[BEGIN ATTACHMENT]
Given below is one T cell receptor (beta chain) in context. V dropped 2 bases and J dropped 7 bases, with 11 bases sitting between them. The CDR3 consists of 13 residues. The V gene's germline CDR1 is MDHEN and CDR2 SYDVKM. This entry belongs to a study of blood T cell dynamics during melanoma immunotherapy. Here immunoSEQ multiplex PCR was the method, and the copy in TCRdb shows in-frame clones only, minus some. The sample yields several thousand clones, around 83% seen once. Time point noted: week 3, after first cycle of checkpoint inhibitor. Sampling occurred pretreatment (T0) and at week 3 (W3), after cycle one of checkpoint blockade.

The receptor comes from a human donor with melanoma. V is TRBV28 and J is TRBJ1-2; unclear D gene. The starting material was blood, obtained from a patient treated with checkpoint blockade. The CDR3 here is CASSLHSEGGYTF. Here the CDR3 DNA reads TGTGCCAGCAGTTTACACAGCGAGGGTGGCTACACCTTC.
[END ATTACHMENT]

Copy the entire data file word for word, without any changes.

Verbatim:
Given below is one T cell receptor (beta chain) in context. V dropped 2 bases and J dropped 7 bases, with 11 bases sitting between them. The CDR3 consists of 13 residues. The V gene's germline CDR1 is MDHEN and CDR2 SYDVKM. This entry belongs to a study of blood T cell dynamics during melanoma immunotherapy. Here immunoSEQ multiplex PCR was the method, and the copy in TCRdb shows in-frame clones only, minus some. The sample yields several thousand clones, around 83% seen once. Time point noted: week 3, after first cycle of checkpoint inhibitor. Sampling occurred pretreatment (T0) and at week 3 (W3), after cycle one of checkpoint blockade.

The receptor comes from a human donor with melanoma. V is TRBV28 and J is TRBJ1-2; unclear D gene. The starting material was blood, obtained from a patient treated with checkpoint blockade. The CDR3 here is CASSLHSEGGYTF. Here the CDR3 DNA reads TGTGCCAGCAGTTTACACAGCGAGGGTGGCTACACCTTC.